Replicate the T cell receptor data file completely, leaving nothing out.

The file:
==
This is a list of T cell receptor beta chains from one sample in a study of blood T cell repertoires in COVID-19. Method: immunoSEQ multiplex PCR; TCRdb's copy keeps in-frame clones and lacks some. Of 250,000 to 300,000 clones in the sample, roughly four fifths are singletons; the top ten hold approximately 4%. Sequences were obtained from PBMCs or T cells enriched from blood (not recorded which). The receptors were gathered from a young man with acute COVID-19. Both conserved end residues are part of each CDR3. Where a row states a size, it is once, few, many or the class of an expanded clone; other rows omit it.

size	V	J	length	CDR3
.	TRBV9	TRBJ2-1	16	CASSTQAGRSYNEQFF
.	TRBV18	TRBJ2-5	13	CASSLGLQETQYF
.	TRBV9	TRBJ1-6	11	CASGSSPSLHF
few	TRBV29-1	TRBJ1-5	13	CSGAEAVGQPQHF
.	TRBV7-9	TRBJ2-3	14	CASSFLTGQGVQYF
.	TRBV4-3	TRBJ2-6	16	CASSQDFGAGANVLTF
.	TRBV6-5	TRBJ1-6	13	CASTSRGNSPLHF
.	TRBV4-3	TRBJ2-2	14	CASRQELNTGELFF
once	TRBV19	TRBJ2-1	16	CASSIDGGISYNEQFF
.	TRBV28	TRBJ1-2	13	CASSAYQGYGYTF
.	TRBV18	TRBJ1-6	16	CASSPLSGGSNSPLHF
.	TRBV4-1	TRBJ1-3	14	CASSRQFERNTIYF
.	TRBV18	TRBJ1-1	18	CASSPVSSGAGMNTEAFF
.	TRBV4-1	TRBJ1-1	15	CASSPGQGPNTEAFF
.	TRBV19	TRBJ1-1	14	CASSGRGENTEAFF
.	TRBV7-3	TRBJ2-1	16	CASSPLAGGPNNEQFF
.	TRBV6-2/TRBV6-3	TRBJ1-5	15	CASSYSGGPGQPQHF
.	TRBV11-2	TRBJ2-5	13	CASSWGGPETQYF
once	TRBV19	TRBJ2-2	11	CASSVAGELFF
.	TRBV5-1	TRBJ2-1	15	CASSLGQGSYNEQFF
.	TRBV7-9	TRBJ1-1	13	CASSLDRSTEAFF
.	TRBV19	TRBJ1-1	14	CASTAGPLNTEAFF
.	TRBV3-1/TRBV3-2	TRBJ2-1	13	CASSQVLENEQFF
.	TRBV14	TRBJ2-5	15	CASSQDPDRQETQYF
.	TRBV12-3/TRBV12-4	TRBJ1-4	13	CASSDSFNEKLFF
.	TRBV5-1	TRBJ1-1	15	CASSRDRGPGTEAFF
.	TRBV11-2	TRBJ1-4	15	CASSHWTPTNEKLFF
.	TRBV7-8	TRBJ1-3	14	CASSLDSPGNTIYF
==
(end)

This is a list of T cell receptor beta chains from one sample in a study of blood T cell repertoires in COVID-19. Method: immunoSEQ multiplex PCR; TCRdb's copy keeps in-frame clones and lacks some. Of 250,000 to 300,000 clones in the sample, roughly four fifths are singletons; the top ten hold approximately 4%. Sequences were obtained from PBMCs or T cells enriched from blood (not recorded which). The receptors were gathered from a young man with acute COVID-19. Both conserved end residues are part of each CDR3. Where a row states a size, it is once, few, many or the class of an expanded clone; other rows omit it.

size	V	J	length	CDR3
.	TRBV9	TRBJ2-1	16	CASSTQAGRSYNEQFF
.	TRBV18	TRBJ2-5	13	CASSLGLQETQYF
.	TRBV9	TRBJ1-6	11	CASGSSPSLHF
few	TRBV29-1	TRBJ1-5	13	CSGAEAVGQPQHF
.	TRBV7-9	TRBJ2-3	14	CASSFLTGQGVQYF
.	TRBV4-3	TRBJ2-6	16	CASSQDFGAGANVLTF
.	TRBV6-5	TRBJ1-6	13	CASTSRGNSPLHF
.	TRBV4-3	TRBJ2-2	14	CASRQELNTGELFF
once	TRBV19	TRBJ2-1	16	CASSIDGGISYNEQFF
.	TRBV28	TRBJ1-2	13	CASSAYQGYGYTF
.	TRBV18	TRBJ1-6	16	CASSPLSGGSNSPLHF
.	TRBV4-1	TRBJ1-3	14	CASSRQFERNTIYF
.	TRBV18	TRBJ1-1	18	CASSPVSSGAGMNTEAFF
.	TRBV4-1	TRBJ1-1	15	CASSPGQGPNTEAFF
.	TRBV19	TRBJ1-1	14	CASSGRGENTEAFF
.	TRBV7-3	TRBJ2-1	16	CASSPLAGGPNNEQFF
.	TRBV6-2/TRBV6-3	TRBJ1-5	15	CASSYSGGPGQPQHF
.	TRBV11-2	TRBJ2-5	13	CASSWGGPETQYF
once	TRBV19	TRBJ2-2	11	CASSVAGELFF
.	TRBV5-1	TRBJ2-1	15	CASSLGQGSYNEQFF
.	TRBV7-9	TRBJ1-1	13	CASSLDRSTEAFF
.	TRBV19	TRBJ1-1	14	CASTAGPLNTEAFF
.	TRBV3-1/TRBV3-2	TRBJ2-1	13	CASSQVLENEQFF
.	TRBV14	TRBJ2-5	15	CASSQDPDRQETQYF
.	TRBV12-3/TRBV12-4	TRBJ1-4	13	CASSDSFNEKLFF
.	TRBV5-1	TRBJ1-1	15	CASSRDRGPGTEAFF
.	TRBV11-2	TRBJ1-4	15	CASSHWTPTNEKLFF
.	TRBV7-8	TRBJ1-3	14	CASSLDSPGNTIYF